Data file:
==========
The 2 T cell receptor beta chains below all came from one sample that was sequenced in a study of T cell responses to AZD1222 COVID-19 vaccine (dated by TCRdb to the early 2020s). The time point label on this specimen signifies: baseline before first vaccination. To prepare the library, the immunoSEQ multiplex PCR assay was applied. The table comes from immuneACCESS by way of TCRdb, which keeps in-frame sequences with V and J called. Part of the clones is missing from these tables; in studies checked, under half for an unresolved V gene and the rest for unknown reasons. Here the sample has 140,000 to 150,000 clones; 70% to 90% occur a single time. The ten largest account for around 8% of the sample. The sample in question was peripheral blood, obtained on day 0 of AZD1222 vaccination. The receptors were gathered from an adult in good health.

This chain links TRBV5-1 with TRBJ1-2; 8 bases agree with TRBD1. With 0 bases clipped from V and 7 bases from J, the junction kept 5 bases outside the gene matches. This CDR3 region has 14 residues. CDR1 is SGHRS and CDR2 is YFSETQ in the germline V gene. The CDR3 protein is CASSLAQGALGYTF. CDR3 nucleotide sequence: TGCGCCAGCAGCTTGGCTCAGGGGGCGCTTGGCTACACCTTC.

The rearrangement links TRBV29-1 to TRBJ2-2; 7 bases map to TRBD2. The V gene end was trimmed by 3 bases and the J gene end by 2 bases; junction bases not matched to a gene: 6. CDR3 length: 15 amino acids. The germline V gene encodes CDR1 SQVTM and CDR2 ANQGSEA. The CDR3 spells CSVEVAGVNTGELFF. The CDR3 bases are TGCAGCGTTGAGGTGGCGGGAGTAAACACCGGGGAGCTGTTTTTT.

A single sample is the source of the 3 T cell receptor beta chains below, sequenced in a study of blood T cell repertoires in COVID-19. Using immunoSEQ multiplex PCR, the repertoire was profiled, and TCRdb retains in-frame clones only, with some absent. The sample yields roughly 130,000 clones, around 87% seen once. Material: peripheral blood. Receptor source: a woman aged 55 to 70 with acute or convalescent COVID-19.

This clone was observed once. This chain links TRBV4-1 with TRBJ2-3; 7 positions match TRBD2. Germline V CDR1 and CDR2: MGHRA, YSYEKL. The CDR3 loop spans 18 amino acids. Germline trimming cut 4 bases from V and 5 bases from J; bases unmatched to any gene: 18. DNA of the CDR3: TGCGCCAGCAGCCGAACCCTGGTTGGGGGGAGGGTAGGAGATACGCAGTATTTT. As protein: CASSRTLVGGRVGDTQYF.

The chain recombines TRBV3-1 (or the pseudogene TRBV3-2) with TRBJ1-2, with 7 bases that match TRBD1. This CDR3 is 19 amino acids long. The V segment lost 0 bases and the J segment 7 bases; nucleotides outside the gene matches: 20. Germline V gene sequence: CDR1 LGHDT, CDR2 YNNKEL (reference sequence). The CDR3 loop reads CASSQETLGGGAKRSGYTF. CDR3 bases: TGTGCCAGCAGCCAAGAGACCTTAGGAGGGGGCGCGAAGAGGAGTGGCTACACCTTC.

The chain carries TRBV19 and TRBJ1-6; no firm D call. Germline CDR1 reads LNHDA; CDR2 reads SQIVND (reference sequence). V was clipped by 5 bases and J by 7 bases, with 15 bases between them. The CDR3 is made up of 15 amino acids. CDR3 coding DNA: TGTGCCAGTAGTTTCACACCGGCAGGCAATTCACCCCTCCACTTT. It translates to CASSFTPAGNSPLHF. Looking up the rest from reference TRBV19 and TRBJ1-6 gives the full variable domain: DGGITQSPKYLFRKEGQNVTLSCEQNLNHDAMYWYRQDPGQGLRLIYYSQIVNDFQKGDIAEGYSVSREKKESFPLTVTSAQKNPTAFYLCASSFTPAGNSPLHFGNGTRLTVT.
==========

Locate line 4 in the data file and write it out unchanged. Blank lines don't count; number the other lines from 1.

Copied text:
A single sample is the source of the 3 T cell receptor beta chains below, sequenced in a study of blood T cell repertoires in COVID-19. Using immunoSEQ multiplex PCR, the repertoire was profiled, and TCRdb retains in-frame clones only, with some absent. The sample yields roughly 130,000 clones, around 87% seen once. Material: peripheral blood. Receptor source: a woman aged 55 to 70 with acute or convalescent COVID-19.